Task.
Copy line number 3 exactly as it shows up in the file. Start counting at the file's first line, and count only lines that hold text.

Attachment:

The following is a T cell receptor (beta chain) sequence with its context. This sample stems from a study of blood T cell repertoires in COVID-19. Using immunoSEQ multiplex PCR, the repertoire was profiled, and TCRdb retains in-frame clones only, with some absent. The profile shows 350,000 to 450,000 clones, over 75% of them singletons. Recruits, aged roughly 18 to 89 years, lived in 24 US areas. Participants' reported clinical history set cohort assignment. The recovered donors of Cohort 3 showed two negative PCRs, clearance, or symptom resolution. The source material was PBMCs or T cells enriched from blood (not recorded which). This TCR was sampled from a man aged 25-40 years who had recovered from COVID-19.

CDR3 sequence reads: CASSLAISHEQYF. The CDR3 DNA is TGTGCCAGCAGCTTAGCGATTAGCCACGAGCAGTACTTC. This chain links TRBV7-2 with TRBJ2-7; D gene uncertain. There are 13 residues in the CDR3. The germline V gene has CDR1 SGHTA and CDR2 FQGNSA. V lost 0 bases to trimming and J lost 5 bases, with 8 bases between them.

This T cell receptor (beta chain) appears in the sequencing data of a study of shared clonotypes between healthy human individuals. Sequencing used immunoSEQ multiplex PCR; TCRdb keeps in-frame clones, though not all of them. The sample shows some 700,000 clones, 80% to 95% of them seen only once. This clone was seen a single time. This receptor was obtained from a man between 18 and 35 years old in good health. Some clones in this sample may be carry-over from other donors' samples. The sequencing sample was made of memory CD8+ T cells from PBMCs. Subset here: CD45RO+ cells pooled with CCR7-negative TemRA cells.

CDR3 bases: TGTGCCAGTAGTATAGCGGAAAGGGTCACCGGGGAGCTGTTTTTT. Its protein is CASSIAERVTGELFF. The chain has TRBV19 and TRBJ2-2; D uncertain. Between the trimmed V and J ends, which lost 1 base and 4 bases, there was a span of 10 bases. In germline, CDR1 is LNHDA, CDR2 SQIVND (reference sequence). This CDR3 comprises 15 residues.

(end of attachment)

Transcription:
This T cell receptor (beta chain) appears in the sequencing data of a study of shared clonotypes between healthy human individuals. Sequencing used immunoSEQ multiplex PCR; TCRdb keeps in-frame clones, though not all of them. The sample shows some 700,000 clones, 80% to 95% of them seen only once. This clone was seen a single time. This receptor was obtained from a man between 18 and 35 years old in good health. Some clones in this sample may be carry-over from other donors' samples. The sequencing sample was made of memory CD8+ T cells from PBMCs. Subset here: CD45RO+ cells pooled with CCR7-negative TemRA cells.